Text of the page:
(PlayStation 4, PlayStation 3, Xbox One, Xbox 360, PC)
Bungie, the celebrated development studio behind the “Halo” franchise and, many would argue, the architects behind the successful launch of Microsoft’s entire Xbox brand, is a game maker that I always enjoy watching.
Reason being: Bungie changed things. It was “Halo” that singlehandedly placed first-person shooters as the dominant genre of the last console generation. It was “Halo” that took online gaming out of a strictly PC domain and placed it onto the couch.
But after five Halo-centric releases for the Xbox and Xbox 360, Bungie entered a partnership in 2010 with publishing colossus Activision, and announced in late 2012 and early 2013 “Destiny,” an ambitious massively multiplayer shooter in a similar sci-fi vein as “Halo.” Having spent some time with the pre-release beta build of “Destiny” (open to anyone who pre-orders the game until July 27), I offer the following impressions.
First up, the action is more than comparable to “Halo,” but with a much more realized (and needed) sense of weight to the weapons. There’s a nice level of variety on display, even at this limited stage — players can get access to pistols, sniper rifles, devastating shotguns and explosive ordinance. The combat feels pretty great, and scoring a melee kill is a joyous event.
There’s just enough classic Bungie gameplay here to be instantly familiar, but with a satisfying new feel.
It’s early to judge, but with the new heft to the weapons, this could be the finest shooting the “Halo” team has crafted yet.
Along with the weapons, every corner of “Destiny” is stuffed with loot, and there’s a nice balance between rare items and forgettable sell bait.
The vendors always have at least a couple of new and useful pieces of kit, and the game features a great option to break down and sell equipment from anywhere in the world. It may not seem like much, but having watched friends march for 10 minutes across massive worlds in “World of Warcraft” and “Final Fantasy 14” and their ilk, I believe this will be a little twist that will be popping up in MMOs for years to come. This is something Bungie has always done well, added little, seemingly insignificant little variances to established formulas that just make the whole experience go smoother.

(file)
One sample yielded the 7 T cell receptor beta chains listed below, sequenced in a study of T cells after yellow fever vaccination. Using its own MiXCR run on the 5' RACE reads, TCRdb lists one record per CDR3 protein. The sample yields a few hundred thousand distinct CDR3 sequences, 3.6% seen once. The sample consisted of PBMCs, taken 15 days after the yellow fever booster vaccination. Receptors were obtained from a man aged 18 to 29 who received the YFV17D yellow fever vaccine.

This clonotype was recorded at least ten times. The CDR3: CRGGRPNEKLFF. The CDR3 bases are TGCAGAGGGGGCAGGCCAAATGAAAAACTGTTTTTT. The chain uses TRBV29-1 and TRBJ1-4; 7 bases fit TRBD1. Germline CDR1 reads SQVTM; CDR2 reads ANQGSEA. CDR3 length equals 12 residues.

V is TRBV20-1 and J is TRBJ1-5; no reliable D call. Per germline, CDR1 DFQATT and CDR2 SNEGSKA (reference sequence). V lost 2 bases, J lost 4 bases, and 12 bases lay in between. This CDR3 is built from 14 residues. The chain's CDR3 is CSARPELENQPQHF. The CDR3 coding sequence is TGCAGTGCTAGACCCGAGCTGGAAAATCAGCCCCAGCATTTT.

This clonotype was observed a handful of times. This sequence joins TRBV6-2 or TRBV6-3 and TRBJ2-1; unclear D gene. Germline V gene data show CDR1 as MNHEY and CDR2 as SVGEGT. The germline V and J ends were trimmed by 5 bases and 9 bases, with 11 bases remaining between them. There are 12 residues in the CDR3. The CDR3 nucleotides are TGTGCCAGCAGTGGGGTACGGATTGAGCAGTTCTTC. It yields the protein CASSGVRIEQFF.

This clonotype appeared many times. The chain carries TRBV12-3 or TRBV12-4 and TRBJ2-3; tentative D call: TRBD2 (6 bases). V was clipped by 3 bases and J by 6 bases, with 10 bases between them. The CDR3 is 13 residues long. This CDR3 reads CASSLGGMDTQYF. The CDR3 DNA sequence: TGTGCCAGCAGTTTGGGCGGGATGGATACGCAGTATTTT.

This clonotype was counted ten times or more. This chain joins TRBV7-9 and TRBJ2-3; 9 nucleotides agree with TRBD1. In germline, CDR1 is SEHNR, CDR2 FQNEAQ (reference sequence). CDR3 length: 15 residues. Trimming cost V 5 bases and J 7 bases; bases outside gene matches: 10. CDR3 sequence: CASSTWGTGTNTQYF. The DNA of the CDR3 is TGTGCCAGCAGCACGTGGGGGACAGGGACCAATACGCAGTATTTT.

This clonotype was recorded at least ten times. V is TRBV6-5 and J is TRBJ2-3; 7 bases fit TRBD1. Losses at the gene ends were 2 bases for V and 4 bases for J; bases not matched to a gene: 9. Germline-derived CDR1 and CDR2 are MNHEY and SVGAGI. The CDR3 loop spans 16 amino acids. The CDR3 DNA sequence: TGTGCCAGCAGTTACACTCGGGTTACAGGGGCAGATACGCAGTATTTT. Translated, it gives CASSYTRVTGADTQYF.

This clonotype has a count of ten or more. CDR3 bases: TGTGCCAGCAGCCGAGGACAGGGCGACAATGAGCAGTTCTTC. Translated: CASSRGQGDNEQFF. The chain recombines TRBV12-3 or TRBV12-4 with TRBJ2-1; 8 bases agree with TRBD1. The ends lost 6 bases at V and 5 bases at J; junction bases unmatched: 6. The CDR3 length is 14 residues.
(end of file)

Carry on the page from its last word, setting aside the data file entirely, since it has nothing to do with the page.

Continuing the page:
During the few hours I managed to clock into “Destiny,” I found that the difficulty scaled very well. The game takes great strides to mask the usual MMO clichés, and I must say that I was very impressed that it has held my attention. I don’t ever go in for the massively multiplayer experience anymore, but this is a game I could see myself playing for a while. Not once did I ever feel I was growing too powerful for a specific area, nor did I feel smothered by a blanket of players with higher levels and better gear and believe me, the game world was densely populated with players).
And good God, “Destiny” is gorgeous! My Beta access code was for the PS4 version, which made for a very visually pleasing title. I’d actually go so far as to say it is one of the best looking games I’ve seen yet on the PS4, having that perfect blend of fidelity with bright and bold colours that we rarely see anymore. Everything in “Destiny” just pops off the screen, and this isn’t even a finished prodect! The soundtrack is powerful and sweeping, and the cast thus far features recognizable talent like Bill Nighy and Peter Dinklage.
The Beta build allowed for an adequate amount of exploration, coupled with a handful of story missions (including some dungeons with their own lore and boss monsters), and limited access to the game’s multiplayer arena, The Crucible, which lets gamers take a break from the usual massively multiplayer business, and participate in gladiatorial games that are conveniently similar to first-person shooter multiplayer modes.
It’s all well and good to poke fun, but Bungie obviously knows what side of the bread to put the butter on, and one would be a fool to think shooter fans won’t be turning up in droves to play capture the Flag.
While this was obviously meant as a brief look at an unfinished version of a highly hyped fall release, I have to admit that things are shaping up in an absolutely huge manner for “Destiny.” It’s got a great space opera setting, and I’ve seen hints of an epic story. It’s got that signature Halo-esque gameplay, but evolved. We’ve only been given a small taste, and already I am hungry for more. Famished to more fully customize my character (I went with an Exo ... robots rule, dude), starved for another dungeon.
“Destiny” is not just going to be a big game, but I think it’s going to be another game changer, and we’re fated to soon see a new figure take a commanding slice of the online gaming pie. Destiny releases on Sept. 9.
Contact Jon Mercer at firstname.lastname@example.org.